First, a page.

Protect your privacy, defend yourself against network surveillance and traffic analysis with Tor Browser for by pass blocked websites. The Firefox-based Tor Browser Bundle integrates the Tor network’s enhanced privacy and security. It includes the Vidalia network connection utility, but it’s much less fiddly than previous Tor implementations. Basically, the Tor Browser does it all for you. Both the Tor Browser and access to the Tor network are free.
We extracted and opened the Tor Browser, which includes the Vidalia Control Panel, a small dialog box for configuring and managing your connection to the Tor network. But the software did it all itself, connecting and opening the browser in a Tor start page. Though the browser uses a green globe icon, it’s basically Firefox 10 with Tor-specific features added to the toolbar. The Tor Browser’s extras include NoScript, which by default is set to Forbid Scripts Globally. The green onion icon is called the Torbutton; it’s the key to Tor’s features and settings. Its menu let us create a New Identity, open the Cookie Protections manager, and set the program’s Preferences on three tabs: Proxy, Security, and Display settings. The Security Settings offers by far the most choices, with eight submenus of options.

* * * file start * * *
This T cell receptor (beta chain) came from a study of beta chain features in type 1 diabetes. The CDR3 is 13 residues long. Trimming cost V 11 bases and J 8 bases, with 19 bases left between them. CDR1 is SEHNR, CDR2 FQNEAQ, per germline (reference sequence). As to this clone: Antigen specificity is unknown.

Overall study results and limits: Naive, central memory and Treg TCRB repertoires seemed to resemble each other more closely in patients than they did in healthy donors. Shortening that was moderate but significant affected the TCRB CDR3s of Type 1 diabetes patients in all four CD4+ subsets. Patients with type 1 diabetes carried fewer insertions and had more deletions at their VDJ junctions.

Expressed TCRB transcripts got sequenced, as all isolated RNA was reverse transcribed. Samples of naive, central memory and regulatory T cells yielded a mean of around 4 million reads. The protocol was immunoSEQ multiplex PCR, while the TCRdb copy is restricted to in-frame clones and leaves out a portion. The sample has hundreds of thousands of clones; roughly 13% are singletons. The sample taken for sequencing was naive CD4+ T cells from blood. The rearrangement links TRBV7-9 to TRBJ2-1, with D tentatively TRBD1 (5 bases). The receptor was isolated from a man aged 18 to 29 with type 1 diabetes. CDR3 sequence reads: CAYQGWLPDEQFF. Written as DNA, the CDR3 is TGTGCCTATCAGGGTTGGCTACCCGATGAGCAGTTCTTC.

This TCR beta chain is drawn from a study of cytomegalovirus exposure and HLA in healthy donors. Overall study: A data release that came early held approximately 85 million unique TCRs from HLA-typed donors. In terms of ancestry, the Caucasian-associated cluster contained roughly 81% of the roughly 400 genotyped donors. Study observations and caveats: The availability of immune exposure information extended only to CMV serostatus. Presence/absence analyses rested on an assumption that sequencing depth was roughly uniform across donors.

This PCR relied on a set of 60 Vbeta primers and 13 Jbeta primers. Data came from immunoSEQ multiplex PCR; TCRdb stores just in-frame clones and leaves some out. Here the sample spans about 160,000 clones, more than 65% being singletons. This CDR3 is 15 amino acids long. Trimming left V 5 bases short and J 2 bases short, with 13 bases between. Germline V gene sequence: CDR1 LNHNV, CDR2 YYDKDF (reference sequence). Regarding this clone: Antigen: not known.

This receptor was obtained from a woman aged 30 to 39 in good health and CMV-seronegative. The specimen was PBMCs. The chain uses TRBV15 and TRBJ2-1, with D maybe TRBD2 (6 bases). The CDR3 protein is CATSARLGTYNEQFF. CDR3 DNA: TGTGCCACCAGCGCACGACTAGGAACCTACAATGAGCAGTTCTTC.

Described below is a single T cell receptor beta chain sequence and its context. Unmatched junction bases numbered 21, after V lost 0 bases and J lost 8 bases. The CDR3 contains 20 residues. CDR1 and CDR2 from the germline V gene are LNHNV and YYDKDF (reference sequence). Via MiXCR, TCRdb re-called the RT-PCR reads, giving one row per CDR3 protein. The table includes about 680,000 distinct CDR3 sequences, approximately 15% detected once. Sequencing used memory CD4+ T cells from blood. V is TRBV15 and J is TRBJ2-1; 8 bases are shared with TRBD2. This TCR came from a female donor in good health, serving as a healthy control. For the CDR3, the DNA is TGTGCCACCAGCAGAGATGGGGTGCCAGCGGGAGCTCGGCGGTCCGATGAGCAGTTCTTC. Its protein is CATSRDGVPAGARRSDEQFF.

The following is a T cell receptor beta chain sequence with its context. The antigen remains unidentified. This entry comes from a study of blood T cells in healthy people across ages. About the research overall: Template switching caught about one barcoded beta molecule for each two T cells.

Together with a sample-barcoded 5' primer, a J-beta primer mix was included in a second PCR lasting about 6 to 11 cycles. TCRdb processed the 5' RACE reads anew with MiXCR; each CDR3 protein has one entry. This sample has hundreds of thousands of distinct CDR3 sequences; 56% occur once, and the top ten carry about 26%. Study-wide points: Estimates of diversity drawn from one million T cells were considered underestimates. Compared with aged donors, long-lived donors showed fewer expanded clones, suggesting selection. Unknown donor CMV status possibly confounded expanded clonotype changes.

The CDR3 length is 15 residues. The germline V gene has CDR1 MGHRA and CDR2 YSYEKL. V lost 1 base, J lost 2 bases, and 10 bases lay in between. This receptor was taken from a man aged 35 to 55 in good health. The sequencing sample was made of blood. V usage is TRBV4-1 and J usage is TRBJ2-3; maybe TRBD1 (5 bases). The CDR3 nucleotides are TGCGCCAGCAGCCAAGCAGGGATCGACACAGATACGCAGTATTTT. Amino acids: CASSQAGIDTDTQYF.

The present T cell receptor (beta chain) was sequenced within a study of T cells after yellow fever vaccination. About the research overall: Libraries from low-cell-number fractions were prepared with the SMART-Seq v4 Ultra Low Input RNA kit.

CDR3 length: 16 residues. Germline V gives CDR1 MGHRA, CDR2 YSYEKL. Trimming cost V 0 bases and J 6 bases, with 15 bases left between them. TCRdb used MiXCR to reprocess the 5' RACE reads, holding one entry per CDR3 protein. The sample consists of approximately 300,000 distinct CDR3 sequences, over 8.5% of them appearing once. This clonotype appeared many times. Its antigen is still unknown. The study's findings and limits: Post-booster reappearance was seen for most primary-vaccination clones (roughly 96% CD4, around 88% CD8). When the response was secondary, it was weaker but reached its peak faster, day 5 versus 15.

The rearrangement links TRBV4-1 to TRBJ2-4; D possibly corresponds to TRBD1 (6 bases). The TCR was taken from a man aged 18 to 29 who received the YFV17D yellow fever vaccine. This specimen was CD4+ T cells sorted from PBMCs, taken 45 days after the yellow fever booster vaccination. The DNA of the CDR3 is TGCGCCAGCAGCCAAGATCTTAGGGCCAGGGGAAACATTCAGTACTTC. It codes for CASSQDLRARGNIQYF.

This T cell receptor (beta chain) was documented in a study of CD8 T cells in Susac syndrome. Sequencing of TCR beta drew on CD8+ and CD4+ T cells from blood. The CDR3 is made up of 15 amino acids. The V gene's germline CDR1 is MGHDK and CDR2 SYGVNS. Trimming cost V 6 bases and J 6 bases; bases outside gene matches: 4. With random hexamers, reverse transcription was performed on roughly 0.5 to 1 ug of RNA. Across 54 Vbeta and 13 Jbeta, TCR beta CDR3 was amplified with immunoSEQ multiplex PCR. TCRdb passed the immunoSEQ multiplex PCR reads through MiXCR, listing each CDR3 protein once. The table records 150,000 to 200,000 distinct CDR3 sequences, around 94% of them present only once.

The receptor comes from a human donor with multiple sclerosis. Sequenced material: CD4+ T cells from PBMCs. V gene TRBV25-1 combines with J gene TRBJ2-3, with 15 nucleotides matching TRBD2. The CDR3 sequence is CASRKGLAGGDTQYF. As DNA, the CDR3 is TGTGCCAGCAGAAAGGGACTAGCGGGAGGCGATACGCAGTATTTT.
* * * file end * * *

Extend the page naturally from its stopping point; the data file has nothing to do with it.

In use, we found the Tor Browser to be just like other Firefox clones. We know what you’re asking: did the Tor Browser slow down our surfing? Yes; there’s no doubt that some familiar pages loaded more slowly than usual. Was it annoying? Hardly. Most users will see similar slowdowns on a daily basis. Bottom line: the Tor Browser Bundle makes it easy to take advantage of Tor’s proven benefits.